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Rare Diseases in the Age of Health 2.0


This text focuses on various factors associated with orphan diseases and the influence and role of health information technologies. Orphan diseases have not been adopted by the pharmaceutical industry because they provide little financial incentive to treat or prevent it. It is estimated that 6,000-7,000 orphan diseases exist today; as medical knowledge continues to expand, this number is likely to become much greater. The book highlights the opportunities and challenges in this increasingly important area. The book explores new avenues which are opened by information technologies and Health 2.0, and highlights also economic opportunities of orphan disease medicine. The editors of this new book have international experience and competencies in the key areas of patient empowerment, healthcare and clinical knowledge management, healthcare inequalities and disparities, rare diseases and patient advocacy.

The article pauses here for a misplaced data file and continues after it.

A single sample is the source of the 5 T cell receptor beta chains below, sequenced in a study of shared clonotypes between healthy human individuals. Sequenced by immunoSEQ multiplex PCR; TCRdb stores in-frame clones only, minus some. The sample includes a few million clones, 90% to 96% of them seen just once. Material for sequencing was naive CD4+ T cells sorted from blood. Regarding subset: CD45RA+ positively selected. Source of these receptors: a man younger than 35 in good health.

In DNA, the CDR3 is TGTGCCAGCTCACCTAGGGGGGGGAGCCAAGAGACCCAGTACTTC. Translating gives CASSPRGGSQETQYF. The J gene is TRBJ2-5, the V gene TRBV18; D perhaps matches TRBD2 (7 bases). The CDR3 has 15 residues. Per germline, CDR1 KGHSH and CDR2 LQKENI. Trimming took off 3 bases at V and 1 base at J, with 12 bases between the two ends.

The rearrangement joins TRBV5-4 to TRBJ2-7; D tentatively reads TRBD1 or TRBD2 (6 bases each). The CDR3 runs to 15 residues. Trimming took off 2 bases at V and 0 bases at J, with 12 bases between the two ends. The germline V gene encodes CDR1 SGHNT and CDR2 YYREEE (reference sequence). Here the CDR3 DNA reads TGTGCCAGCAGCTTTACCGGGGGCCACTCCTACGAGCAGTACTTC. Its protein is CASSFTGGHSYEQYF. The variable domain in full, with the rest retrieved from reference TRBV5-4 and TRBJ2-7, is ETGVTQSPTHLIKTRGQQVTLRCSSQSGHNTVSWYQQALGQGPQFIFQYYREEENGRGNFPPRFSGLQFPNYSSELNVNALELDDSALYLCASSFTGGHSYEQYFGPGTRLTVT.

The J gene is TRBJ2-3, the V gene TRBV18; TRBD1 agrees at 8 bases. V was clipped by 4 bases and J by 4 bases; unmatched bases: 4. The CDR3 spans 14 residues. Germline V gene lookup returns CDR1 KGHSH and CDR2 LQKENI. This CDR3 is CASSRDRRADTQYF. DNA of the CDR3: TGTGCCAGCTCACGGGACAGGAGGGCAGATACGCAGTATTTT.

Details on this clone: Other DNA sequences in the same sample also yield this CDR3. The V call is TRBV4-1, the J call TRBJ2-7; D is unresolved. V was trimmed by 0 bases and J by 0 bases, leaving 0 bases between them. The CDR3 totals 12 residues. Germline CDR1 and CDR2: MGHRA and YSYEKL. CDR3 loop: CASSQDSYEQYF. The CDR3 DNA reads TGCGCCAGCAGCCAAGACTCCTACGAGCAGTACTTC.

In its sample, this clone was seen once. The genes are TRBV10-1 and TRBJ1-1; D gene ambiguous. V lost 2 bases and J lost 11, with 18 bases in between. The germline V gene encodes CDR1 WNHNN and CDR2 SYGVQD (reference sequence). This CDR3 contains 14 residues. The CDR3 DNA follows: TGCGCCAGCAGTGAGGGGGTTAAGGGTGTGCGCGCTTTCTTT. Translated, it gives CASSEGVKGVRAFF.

Drs Lodewijk Bos is founder and president of the International Council on Medical and Care Compunetics (ICMCC), an international foundation operating as the knowledge centre for medical and care compunetics (COMPUting & Networking, its EThICs and Social/societal implications). He is E-i-C of the Springer Journal 'Health and Technology' and series editor of 'Communications in Medical and Care Compunetics'. Dr Rajeev K Bali is a Reader in Healthcare Knowledge Management at Coventry University, UK. His main research interests lie in clinical and healthcare knowledge management. He is well published in peer reviewed journals and conferences and has been invited internationally to deliver presentations and speeches. Dr M Chris Gibbons MD is Associate Director of the Johns Hopkins Urban Health Institute and an Assistant Professor at the Johns Hopkins Schools of Medicine and Public Health. He is an urban health expert and informatician who works primarily in the area of consumer health informatics where he focuses on using health information and communications technologies to improve urban healthcare disparities. Simon Ibell is an advocate for human potential and a role model for persons with disabilities. Ibell's condition, known as MPS II (mucopolysaccharidosis) or Hunter syndrome, is rare and is the result of an enzyme deficiency, which affects most of his major organs, his joints, and is both painful and debilitating. The iBellieve Foundation is Simon's official organization that aims to conquer MPS II and related Lysosomal Storage Disorders.